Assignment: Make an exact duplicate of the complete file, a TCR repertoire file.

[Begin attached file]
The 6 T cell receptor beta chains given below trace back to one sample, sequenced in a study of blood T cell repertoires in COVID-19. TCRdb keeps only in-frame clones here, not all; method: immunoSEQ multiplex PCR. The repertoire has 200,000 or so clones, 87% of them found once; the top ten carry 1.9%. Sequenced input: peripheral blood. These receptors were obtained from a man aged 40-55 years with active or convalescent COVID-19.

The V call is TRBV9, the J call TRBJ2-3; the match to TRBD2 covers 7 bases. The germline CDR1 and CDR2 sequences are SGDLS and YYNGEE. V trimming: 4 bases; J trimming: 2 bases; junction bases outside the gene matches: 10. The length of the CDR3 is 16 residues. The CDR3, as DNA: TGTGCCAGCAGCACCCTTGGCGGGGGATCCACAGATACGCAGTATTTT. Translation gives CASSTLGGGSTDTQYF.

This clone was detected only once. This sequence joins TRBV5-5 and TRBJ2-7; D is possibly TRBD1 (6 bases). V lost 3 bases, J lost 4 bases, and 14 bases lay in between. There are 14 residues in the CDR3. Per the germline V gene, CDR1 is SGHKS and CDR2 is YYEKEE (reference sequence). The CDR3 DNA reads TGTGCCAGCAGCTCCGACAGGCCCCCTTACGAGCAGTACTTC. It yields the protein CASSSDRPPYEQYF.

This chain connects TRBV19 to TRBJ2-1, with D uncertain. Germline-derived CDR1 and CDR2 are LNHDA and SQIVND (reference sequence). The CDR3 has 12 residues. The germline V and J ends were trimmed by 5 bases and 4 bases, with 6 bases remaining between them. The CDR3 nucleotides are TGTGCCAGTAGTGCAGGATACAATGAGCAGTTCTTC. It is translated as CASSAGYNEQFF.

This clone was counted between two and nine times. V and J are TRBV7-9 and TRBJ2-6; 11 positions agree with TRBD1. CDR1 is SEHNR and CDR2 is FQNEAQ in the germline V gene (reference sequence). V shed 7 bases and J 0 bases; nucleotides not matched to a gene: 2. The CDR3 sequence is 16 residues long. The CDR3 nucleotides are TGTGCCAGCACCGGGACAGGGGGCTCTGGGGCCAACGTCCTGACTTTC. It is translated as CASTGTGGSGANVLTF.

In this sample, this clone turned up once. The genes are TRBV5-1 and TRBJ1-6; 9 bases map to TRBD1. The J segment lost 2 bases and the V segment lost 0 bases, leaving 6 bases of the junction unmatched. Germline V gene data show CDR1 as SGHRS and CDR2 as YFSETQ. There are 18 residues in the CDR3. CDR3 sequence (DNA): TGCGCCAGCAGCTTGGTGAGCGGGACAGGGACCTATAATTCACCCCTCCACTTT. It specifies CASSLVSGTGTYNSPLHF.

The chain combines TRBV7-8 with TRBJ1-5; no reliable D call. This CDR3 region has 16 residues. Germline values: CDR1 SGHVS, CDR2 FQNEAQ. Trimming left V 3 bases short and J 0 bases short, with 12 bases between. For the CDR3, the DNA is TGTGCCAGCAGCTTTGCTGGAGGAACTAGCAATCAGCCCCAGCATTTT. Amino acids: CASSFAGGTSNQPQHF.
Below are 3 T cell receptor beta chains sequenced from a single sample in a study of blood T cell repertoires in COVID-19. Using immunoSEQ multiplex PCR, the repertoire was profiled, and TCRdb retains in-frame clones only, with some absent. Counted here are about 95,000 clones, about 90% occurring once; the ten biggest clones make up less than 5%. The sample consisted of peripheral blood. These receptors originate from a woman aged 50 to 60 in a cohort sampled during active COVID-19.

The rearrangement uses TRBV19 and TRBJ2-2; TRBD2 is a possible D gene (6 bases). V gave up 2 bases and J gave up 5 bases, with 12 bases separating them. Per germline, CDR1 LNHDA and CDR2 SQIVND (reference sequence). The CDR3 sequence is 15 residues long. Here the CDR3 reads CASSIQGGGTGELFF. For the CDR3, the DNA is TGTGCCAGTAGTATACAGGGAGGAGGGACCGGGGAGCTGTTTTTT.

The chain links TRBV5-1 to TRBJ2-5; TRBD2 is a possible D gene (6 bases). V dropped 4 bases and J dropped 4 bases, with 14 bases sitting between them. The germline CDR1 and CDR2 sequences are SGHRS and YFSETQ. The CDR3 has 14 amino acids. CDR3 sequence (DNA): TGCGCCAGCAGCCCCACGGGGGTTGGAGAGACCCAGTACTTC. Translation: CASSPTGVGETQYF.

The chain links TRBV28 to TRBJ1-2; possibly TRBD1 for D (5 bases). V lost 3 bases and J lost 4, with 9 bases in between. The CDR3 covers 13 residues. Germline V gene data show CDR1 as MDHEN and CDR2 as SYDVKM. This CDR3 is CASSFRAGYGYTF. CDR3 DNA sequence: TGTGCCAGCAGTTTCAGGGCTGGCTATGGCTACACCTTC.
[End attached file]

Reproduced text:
The 6 T cell receptor beta chains given below trace back to one sample, sequenced in a study of blood T cell repertoires in COVID-19. TCRdb keeps only in-frame clones here, not all; method: immunoSEQ multiplex PCR. The repertoire has 200,000 or so clones, 87% of them found once; the top ten carry 1.9%. Sequenced input: peripheral blood. These receptors were obtained from a man aged 40-55 years with active or convalescent COVID-19.

The V call is TRBV9, the J call TRBJ2-3; the match to TRBD2 covers 7 bases. The germline CDR1 and CDR2 sequences are SGDLS and YYNGEE. V trimming: 4 bases; J trimming: 2 bases; junction bases outside the gene matches: 10. The length of the CDR3 is 16 residues. The CDR3, as DNA: TGTGCCAGCAGCACCCTTGGCGGGGGATCCACAGATACGCAGTATTTT. Translation gives CASSTLGGGSTDTQYF.

This clone was detected only once. This sequence joins TRBV5-5 and TRBJ2-7; D is possibly TRBD1 (6 bases). V lost 3 bases, J lost 4 bases, and 14 bases lay in between. There are 14 residues in the CDR3. Per the germline V gene, CDR1 is SGHKS and CDR2 is YYEKEE (reference sequence). The CDR3 DNA reads TGTGCCAGCAGCTCCGACAGGCCCCCTTACGAGCAGTACTTC. It yields the protein CASSSDRPPYEQYF.

This chain connects TRBV19 to TRBJ2-1, with D uncertain. Germline-derived CDR1 and CDR2 are LNHDA and SQIVND (reference sequence). The CDR3 has 12 residues. The germline V and J ends were trimmed by 5 bases and 4 bases, with 6 bases remaining between them. The CDR3 nucleotides are TGTGCCAGTAGTGCAGGATACAATGAGCAGTTCTTC. It is translated as CASSAGYNEQFF.

This clone was counted between two and nine times. V and J are TRBV7-9 and TRBJ2-6; 11 positions agree with TRBD1. CDR1 is SEHNR and CDR2 is FQNEAQ in the germline V gene (reference sequence). V shed 7 bases and J 0 bases; nucleotides not matched to a gene: 2. The CDR3 sequence is 16 residues long. The CDR3 nucleotides are TGTGCCAGCACCGGGACAGGGGGCTCTGGGGCCAACGTCCTGACTTTC. It is translated as CASTGTGGSGANVLTF.

In this sample, this clone turned up once. The genes are TRBV5-1 and TRBJ1-6; 9 bases map to TRBD1. The J segment lost 2 bases and the V segment lost 0 bases, leaving 6 bases of the junction unmatched. Germline V gene data show CDR1 as SGHRS and CDR2 as YFSETQ. There are 18 residues in the CDR3. CDR3 sequence (DNA): TGCGCCAGCAGCTTGGTGAGCGGGACAGGGACCTATAATTCACCCCTCCACTTT. It specifies CASSLVSGTGTYNSPLHF.

The chain combines TRBV7-8 with TRBJ1-5; no reliable D call. This CDR3 region has 16 residues. Germline values: CDR1 SGHVS, CDR2 FQNEAQ. Trimming left V 3 bases short and J 0 bases short, with 12 bases between. For the CDR3, the DNA is TGTGCCAGCAGCTTTGCTGGAGGAACTAGCAATCAGCCCCAGCATTTT. Amino acids: CASSFAGGTSNQPQHF.
Below are 3 T cell receptor beta chains sequenced from a single sample in a study of blood T cell repertoires in COVID-19. Using immunoSEQ multiplex PCR, the repertoire was profiled, and TCRdb retains in-frame clones only, with some absent. Counted here are about 95,000 clones, about 90% occurring once; the ten biggest clones make up less than 5%. The sample consisted of peripheral blood. These receptors originate from a woman aged 50 to 60 in a cohort sampled during active COVID-19.

The rearrangement uses TRBV19 and TRBJ2-2; TRBD2 is a possible D gene (6 bases). V gave up 2 bases and J gave up 5 bases, with 12 bases separating them. Per germline, CDR1 LNHDA and CDR2 SQIVND (reference sequence). The CDR3 sequence is 15 residues long. Here the CDR3 reads CASSIQGGGTGELFF. For the CDR3, the DNA is TGTGCCAGTAGTATACAGGGAGGAGGGACCGGGGAGCTGTTTTTT.

The chain links TRBV5-1 to TRBJ2-5; TRBD2 is a possible D gene (6 bases). V dropped 4 bases and J dropped 4 bases, with 14 bases sitting between them. The germline CDR1 and CDR2 sequences are SGHRS and YFSETQ. The CDR3 has 14 amino acids. CDR3 sequence (DNA): TGCGCCAGCAGCCCCACGGGGGTTGGAGAGACCCAGTACTTC. Translation: CASSPTGVGETQYF.

The chain links TRBV28 to TRBJ1-2; possibly TRBD1 for D (5 bases). V lost 3 bases and J lost 4, with 9 bases in between. The CDR3 covers 13 residues. Germline V gene data show CDR1 as MDHEN and CDR2 as SYDVKM. This CDR3 is CASSFRAGYGYTF. CDR3 DNA sequence: TGTGCCAGCAGTTTCAGGGCTGGCTATGGCTACACCTTC.